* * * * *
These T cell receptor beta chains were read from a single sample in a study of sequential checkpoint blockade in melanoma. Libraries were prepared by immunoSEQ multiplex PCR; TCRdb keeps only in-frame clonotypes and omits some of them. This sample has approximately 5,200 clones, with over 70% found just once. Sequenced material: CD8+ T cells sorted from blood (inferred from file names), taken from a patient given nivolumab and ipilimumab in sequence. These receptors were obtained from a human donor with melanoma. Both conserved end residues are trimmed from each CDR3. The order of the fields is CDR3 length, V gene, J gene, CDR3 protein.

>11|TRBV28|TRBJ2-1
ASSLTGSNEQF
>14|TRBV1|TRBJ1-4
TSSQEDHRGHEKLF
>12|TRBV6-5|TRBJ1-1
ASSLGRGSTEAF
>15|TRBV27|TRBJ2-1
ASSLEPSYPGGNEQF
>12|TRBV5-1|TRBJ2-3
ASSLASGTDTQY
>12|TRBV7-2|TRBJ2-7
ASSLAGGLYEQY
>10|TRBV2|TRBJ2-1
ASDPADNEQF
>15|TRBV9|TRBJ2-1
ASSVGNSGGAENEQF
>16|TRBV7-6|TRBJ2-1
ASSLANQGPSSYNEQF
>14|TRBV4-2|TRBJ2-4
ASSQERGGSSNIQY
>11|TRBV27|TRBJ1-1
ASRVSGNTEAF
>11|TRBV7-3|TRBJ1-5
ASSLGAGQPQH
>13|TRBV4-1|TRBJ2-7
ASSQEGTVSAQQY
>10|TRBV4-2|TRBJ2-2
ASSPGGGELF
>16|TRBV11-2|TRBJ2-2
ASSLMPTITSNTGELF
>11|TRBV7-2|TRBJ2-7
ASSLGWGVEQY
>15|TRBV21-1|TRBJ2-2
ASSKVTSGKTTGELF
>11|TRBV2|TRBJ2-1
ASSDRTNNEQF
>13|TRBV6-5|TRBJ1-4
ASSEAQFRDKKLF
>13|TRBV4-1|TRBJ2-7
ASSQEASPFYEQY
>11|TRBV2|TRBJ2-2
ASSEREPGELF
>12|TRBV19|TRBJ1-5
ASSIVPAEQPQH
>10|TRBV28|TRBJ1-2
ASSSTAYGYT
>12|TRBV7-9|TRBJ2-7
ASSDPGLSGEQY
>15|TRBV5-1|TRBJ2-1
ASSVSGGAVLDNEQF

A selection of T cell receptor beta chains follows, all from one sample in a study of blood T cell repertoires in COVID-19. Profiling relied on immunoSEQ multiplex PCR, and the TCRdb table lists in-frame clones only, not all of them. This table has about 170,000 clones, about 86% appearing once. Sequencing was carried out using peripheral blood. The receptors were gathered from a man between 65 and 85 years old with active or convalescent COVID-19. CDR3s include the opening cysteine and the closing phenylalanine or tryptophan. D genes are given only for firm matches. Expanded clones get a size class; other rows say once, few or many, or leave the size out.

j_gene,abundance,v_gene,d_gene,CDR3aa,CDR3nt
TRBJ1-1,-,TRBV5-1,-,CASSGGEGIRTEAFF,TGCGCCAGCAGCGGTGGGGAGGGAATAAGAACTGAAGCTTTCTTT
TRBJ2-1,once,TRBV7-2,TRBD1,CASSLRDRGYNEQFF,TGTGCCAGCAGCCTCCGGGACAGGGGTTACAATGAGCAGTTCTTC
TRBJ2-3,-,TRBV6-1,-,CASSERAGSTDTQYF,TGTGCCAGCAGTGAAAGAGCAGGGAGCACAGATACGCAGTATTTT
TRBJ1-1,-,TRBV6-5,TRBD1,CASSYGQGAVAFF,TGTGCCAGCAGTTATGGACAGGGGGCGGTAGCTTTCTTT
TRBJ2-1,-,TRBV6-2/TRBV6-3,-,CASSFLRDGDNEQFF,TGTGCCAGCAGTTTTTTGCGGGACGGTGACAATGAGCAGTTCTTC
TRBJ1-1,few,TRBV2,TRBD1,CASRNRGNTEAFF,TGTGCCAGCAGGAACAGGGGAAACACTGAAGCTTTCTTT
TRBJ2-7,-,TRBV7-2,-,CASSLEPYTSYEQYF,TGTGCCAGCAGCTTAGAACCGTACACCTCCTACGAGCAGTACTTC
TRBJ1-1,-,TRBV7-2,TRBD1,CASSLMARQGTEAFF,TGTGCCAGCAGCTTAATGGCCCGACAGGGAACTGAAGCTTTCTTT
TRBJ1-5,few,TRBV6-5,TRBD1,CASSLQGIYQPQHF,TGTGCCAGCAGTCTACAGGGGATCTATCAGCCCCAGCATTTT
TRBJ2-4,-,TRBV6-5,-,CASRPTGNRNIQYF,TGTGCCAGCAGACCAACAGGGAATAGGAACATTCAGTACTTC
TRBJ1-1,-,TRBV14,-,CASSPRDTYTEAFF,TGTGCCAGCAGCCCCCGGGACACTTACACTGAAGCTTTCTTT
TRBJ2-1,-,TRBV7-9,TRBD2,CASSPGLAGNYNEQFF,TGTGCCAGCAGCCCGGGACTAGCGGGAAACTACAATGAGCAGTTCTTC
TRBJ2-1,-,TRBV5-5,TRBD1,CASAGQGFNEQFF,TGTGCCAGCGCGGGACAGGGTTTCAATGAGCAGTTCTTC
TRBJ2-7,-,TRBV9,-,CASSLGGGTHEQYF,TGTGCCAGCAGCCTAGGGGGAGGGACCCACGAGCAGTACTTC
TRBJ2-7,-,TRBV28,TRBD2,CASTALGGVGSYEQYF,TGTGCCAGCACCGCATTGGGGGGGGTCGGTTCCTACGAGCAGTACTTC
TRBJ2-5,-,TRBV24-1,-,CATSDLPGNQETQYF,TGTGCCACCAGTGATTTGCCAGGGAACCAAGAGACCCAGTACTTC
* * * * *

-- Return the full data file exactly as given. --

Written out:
These T cell receptor beta chains were read from a single sample in a study of sequential checkpoint blockade in melanoma. Libraries were prepared by immunoSEQ multiplex PCR; TCRdb keeps only in-frame clonotypes and omits some of them. This sample has approximately 5,200 clones, with over 70% found just once. Sequenced material: CD8+ T cells sorted from blood (inferred from file names), taken from a patient given nivolumab and ipilimumab in sequence. These receptors were obtained from a human donor with melanoma. Both conserved end residues are trimmed from each CDR3. The order of the fields is CDR3 length, V gene, J gene, CDR3 protein.

>11|TRBV28|TRBJ2-1
ASSLTGSNEQF
>14|TRBV1|TRBJ1-4
TSSQEDHRGHEKLF
>12|TRBV6-5|TRBJ1-1
ASSLGRGSTEAF
>15|TRBV27|TRBJ2-1
ASSLEPSYPGGNEQF
>12|TRBV5-1|TRBJ2-3
ASSLASGTDTQY
>12|TRBV7-2|TRBJ2-7
ASSLAGGLYEQY
>10|TRBV2|TRBJ2-1
ASDPADNEQF
>15|TRBV9|TRBJ2-1
ASSVGNSGGAENEQF
>16|TRBV7-6|TRBJ2-1
ASSLANQGPSSYNEQF
>14|TRBV4-2|TRBJ2-4
ASSQERGGSSNIQY
>11|TRBV27|TRBJ1-1
ASRVSGNTEAF
>11|TRBV7-3|TRBJ1-5
ASSLGAGQPQH
>13|TRBV4-1|TRBJ2-7
ASSQEGTVSAQQY
>10|TRBV4-2|TRBJ2-2
ASSPGGGELF
>16|TRBV11-2|TRBJ2-2
ASSLMPTITSNTGELF
>11|TRBV7-2|TRBJ2-7
ASSLGWGVEQY
>15|TRBV21-1|TRBJ2-2
ASSKVTSGKTTGELF
>11|TRBV2|TRBJ2-1
ASSDRTNNEQF
>13|TRBV6-5|TRBJ1-4
ASSEAQFRDKKLF
>13|TRBV4-1|TRBJ2-7
ASSQEASPFYEQY
>11|TRBV2|TRBJ2-2
ASSEREPGELF
>12|TRBV19|TRBJ1-5
ASSIVPAEQPQH
>10|TRBV28|TRBJ1-2
ASSSTAYGYT
>12|TRBV7-9|TRBJ2-7
ASSDPGLSGEQY
>15|TRBV5-1|TRBJ2-1
ASSVSGGAVLDNEQF

A selection of T cell receptor beta chains follows, all from one sample in a study of blood T cell repertoires in COVID-19. Profiling relied on immunoSEQ multiplex PCR, and the TCRdb table lists in-frame clones only, not all of them. This table has about 170,000 clones, about 86% appearing once. Sequencing was carried out using peripheral blood. The receptors were gathered from a man between 65 and 85 years old with active or convalescent COVID-19. CDR3s include the opening cysteine and the closing phenylalanine or tryptophan. D genes are given only for firm matches. Expanded clones get a size class; other rows say once, few or many, or leave the size out.

j_gene,abundance,v_gene,d_gene,CDR3aa,CDR3nt
TRBJ1-1,-,TRBV5-1,-,CASSGGEGIRTEAFF,TGCGCCAGCAGCGGTGGGGAGGGAATAAGAACTGAAGCTTTCTTT
TRBJ2-1,once,TRBV7-2,TRBD1,CASSLRDRGYNEQFF,TGTGCCAGCAGCCTCCGGGACAGGGGTTACAATGAGCAGTTCTTC
TRBJ2-3,-,TRBV6-1,-,CASSERAGSTDTQYF,TGTGCCAGCAGTGAAAGAGCAGGGAGCACAGATACGCAGTATTTT
TRBJ1-1,-,TRBV6-5,TRBD1,CASSYGQGAVAFF,TGTGCCAGCAGTTATGGACAGGGGGCGGTAGCTTTCTTT
TRBJ2-1,-,TRBV6-2/TRBV6-3,-,CASSFLRDGDNEQFF,TGTGCCAGCAGTTTTTTGCGGGACGGTGACAATGAGCAGTTCTTC
TRBJ1-1,few,TRBV2,TRBD1,CASRNRGNTEAFF,TGTGCCAGCAGGAACAGGGGAAACACTGAAGCTTTCTTT
TRBJ2-7,-,TRBV7-2,-,CASSLEPYTSYEQYF,TGTGCCAGCAGCTTAGAACCGTACACCTCCTACGAGCAGTACTTC
TRBJ1-1,-,TRBV7-2,TRBD1,CASSLMARQGTEAFF,TGTGCCAGCAGCTTAATGGCCCGACAGGGAACTGAAGCTTTCTTT
TRBJ1-5,few,TRBV6-5,TRBD1,CASSLQGIYQPQHF,TGTGCCAGCAGTCTACAGGGGATCTATCAGCCCCAGCATTTT
TRBJ2-4,-,TRBV6-5,-,CASRPTGNRNIQYF,TGTGCCAGCAGACCAACAGGGAATAGGAACATTCAGTACTTC
TRBJ1-1,-,TRBV14,-,CASSPRDTYTEAFF,TGTGCCAGCAGCCCCCGGGACACTTACACTGAAGCTTTCTTT
TRBJ2-1,-,TRBV7-9,TRBD2,CASSPGLAGNYNEQFF,TGTGCCAGCAGCCCGGGACTAGCGGGAAACTACAATGAGCAGTTCTTC
TRBJ2-1,-,TRBV5-5,TRBD1,CASAGQGFNEQFF,TGTGCCAGCGCGGGACAGGGTTTCAATGAGCAGTTCTTC
TRBJ2-7,-,TRBV9,-,CASSLGGGTHEQYF,TGTGCCAGCAGCCTAGGGGGAGGGACCCACGAGCAGTACTTC
TRBJ2-7,-,TRBV28,TRBD2,CASTALGGVGSYEQYF,TGTGCCAGCACCGCATTGGGGGGGGTCGGTTCCTACGAGCAGTACTTC
TRBJ2-5,-,TRBV24-1,-,CATSDLPGNQETQYF,TGTGCCACCAGTGATTTGCCAGGGAACCAAGAGACCCAGTACTTC